Docker, Xilinx Platforms & PYNQ


PYNQ v2.6 released last week and one feature we added was docker support. This means docker is ready to run on any PYNQ enabled board (Zynq-7000, ZU+ and RFSoC).

Why? Well, containers are a great way to deliver complete applications and their dependencies on top of existing platforms. Perhaps you’ve used containers on your x86 machines – one notable example is the Xilinx Vitis-AI docker that includes all the tools necessary for training ML models targeting Xilinx’s DPU. Within the PYNQ team, we use containers inside our Jenkins flows for automated building of SD Card images. And finally, delivering applications for IoT edge devices is also often done using a software container technology.

In the context of Xilinx Platforms using PYNQ – this now means users can explore delivering and sharing FPGA applications through Docker Hub or within container-based orchestration frameworks.

How do I run Docker’s hello worlds on PYNQ?

Docker out-of-box allows users to run some simple images to see docker working. For PYNQ v2.6 images – copy/paste the steps below to get the helloworld applications running (I ran examples on a Ultra96 board):

# replace 'arm64' with 'armhf' if using a Zynq-7000 part
sudo apt-get -y install apt-transport-https ca-certificates curl gnupg-agent software-properties-common
sudo echo "deb [arch=arm64] bionic stable" > /etc/apt/sources.list.d/docker.list
sudo curl -fsSL | sudo apt-key add -
sudo apt-get update

sudo apt-get -y install
sudo apt-get -y install docker-ce docker-ce-cli

And then to actually see docker working, some nice examples below:

docker run hello-world
docker run -it ubuntu bash

You should see an Ubuntu 20.04 prompt in your terminal window.

Other Docker images

…will run on PYNQ. Visiting Docker Hub, there are ~32K images that support arm64 (remember not all docker images support arm64 or armhf architectures). I tried out the RUST docker image and was able to download the image onto an Ultra96 and use it to compile a hello-world Rust program. When I’m done with the image, I can delete it, leaving my existing root filesystem in its original state.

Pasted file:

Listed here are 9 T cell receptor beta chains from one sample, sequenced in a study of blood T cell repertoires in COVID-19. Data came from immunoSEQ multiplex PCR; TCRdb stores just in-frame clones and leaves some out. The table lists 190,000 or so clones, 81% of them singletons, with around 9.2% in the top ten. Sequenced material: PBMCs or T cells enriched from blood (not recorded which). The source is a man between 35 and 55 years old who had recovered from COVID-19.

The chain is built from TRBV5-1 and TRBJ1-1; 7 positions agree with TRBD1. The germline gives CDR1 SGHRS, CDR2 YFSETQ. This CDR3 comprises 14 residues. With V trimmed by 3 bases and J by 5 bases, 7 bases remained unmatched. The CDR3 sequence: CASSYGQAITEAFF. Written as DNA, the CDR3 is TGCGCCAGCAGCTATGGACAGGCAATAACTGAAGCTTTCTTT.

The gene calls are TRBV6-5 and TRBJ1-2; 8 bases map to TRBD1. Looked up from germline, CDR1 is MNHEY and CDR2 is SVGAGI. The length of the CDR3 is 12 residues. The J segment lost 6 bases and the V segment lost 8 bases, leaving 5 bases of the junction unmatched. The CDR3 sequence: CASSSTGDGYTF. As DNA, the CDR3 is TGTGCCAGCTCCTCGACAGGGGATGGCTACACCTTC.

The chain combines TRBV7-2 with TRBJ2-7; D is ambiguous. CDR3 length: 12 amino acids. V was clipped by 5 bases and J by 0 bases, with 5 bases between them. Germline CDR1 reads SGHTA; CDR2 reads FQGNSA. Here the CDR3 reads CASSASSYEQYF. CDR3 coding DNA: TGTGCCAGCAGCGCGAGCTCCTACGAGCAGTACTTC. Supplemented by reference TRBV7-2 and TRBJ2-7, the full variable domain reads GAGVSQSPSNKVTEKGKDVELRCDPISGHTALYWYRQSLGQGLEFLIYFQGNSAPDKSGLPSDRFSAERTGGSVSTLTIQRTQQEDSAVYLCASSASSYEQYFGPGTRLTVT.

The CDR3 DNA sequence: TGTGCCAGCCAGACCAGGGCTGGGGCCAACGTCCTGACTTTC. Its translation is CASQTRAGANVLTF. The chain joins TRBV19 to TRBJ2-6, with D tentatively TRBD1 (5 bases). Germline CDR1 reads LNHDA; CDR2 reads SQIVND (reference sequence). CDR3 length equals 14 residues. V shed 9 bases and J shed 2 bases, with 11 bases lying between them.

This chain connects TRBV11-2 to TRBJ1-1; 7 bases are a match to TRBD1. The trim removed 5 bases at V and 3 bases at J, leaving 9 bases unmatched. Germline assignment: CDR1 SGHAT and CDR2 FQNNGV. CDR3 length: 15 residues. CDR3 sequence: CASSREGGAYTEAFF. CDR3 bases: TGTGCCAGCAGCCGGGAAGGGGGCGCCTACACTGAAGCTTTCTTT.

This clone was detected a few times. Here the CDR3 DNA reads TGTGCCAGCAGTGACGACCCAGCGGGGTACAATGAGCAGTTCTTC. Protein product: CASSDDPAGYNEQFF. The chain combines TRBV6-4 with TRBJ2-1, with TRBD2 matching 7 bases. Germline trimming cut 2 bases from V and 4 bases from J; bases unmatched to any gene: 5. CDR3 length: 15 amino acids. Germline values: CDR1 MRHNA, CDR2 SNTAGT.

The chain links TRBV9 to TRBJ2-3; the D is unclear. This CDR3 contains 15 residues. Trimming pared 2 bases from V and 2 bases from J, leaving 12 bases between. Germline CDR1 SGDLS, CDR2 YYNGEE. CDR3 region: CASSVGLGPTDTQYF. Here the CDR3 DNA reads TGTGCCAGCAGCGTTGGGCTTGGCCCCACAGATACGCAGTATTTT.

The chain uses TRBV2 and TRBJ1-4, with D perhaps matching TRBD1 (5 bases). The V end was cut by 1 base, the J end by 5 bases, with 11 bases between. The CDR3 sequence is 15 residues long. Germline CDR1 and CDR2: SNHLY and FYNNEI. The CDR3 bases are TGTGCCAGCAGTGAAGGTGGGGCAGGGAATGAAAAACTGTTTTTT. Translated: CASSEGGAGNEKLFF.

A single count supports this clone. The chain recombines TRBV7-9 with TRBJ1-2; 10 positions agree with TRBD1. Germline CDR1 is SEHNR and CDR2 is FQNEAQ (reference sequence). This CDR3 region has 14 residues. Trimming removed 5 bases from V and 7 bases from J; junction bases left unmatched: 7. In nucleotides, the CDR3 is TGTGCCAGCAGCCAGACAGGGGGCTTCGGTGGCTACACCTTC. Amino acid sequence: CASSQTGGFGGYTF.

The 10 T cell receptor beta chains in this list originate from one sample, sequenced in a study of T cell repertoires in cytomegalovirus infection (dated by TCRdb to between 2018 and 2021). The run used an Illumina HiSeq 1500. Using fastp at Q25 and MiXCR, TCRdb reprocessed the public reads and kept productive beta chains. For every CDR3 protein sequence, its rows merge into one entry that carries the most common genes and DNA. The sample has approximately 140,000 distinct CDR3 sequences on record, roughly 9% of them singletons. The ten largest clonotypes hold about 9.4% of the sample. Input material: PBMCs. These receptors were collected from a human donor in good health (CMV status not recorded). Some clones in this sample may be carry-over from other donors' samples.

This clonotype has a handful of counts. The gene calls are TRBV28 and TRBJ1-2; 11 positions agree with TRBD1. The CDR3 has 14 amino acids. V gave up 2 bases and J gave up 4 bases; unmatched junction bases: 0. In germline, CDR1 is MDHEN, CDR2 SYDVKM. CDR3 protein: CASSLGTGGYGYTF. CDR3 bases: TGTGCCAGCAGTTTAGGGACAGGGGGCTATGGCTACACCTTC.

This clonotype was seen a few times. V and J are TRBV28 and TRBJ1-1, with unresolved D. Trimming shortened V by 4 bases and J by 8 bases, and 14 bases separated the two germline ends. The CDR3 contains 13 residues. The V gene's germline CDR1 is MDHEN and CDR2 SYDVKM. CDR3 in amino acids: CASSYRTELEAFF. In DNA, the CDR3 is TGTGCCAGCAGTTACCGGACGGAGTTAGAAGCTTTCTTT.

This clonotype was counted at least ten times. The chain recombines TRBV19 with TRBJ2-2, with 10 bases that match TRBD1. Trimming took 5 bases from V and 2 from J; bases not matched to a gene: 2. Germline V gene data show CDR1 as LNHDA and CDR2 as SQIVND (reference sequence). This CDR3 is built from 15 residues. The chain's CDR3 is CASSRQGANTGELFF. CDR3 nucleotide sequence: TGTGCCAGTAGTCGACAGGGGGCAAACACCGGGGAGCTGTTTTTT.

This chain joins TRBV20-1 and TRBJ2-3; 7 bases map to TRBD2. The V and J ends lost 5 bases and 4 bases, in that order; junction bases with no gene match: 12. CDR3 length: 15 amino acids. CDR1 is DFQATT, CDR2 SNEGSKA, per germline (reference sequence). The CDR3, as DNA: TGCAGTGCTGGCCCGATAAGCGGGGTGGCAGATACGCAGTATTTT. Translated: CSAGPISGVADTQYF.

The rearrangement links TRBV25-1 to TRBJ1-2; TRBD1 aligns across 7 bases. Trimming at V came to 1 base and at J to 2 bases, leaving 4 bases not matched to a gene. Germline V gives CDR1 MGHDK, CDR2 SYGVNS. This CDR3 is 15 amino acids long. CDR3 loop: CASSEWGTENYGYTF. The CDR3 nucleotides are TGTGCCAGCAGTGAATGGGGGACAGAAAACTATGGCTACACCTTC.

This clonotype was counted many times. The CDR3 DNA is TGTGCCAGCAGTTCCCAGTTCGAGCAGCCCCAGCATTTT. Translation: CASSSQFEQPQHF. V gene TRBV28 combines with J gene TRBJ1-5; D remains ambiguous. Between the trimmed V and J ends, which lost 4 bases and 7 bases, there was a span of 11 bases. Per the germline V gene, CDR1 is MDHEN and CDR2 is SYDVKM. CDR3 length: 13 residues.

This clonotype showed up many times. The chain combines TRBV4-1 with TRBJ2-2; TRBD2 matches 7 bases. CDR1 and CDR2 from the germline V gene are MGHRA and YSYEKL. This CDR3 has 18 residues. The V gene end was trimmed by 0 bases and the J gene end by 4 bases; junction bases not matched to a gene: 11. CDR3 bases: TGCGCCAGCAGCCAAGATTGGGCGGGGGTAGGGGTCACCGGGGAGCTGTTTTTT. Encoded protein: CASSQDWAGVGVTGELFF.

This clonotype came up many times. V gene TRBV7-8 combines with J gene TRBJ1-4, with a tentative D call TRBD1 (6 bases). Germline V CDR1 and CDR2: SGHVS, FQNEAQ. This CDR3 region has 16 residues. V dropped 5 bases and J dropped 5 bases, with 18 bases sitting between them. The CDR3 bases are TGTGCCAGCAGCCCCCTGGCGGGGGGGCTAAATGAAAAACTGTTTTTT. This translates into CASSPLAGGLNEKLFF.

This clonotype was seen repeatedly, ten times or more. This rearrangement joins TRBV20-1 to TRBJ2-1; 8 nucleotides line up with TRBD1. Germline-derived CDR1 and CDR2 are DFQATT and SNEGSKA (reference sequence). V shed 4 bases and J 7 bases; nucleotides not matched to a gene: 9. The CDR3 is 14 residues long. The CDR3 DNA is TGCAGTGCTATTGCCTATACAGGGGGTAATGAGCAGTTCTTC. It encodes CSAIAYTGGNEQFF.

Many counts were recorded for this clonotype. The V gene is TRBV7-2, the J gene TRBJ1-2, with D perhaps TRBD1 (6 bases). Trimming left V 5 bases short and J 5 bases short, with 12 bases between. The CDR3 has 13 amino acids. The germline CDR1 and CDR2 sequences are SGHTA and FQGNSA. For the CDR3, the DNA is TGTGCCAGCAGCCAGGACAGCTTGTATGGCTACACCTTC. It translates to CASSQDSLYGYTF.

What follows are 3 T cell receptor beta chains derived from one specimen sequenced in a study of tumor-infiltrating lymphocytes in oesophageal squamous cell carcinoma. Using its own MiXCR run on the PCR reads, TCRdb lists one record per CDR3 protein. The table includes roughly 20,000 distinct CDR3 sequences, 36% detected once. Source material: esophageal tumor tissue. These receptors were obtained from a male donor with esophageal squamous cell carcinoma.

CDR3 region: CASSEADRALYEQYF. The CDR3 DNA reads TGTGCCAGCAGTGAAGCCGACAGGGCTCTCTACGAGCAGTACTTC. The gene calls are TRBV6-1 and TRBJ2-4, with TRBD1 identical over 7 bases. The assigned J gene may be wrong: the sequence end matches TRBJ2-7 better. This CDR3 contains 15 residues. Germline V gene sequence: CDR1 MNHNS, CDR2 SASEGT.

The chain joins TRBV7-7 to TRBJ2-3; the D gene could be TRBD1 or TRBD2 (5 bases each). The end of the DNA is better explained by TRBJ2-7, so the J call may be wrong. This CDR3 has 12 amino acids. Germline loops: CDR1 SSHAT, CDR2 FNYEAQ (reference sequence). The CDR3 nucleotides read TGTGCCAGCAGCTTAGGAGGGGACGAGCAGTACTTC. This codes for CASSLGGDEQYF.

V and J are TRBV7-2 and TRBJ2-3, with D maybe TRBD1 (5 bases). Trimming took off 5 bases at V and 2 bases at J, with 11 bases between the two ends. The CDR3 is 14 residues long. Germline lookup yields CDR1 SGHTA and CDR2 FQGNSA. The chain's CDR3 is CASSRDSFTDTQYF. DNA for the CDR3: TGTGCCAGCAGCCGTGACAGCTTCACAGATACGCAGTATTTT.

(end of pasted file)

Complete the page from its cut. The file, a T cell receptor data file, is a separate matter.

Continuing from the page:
My RUST Dockerfile

FROM rust:latest

COPY . .

RUN rustc
CMD ["/hello"]

And my file

fn main() {
   println!("hello rust from within docker on pynq");

Now building and running it…

docker build -t rust-docker-hello .
docker run rust-docker-hello

And output is as expected!


And for FPGA overlays

If you’d like to run an overlay, the actual docker run call needs to expose a subset of Linux devices to allow the container’s pynq access to the programmable logic. Adding --privileged flag to the docker run call allows the container to access Linux device drivers - also not the most secure thing to do. I tried out the PYNQ Helloworld example starting from the Ubuntu base image and everything runs as expected. We’ll release docker files for this in the future - pip install ... is still the best way to load PYNQ overlays for now.

Look for more blogs as we explore containers for Xilinx platforms. And please let us know how you would use containers on PYNQ enabled devices.

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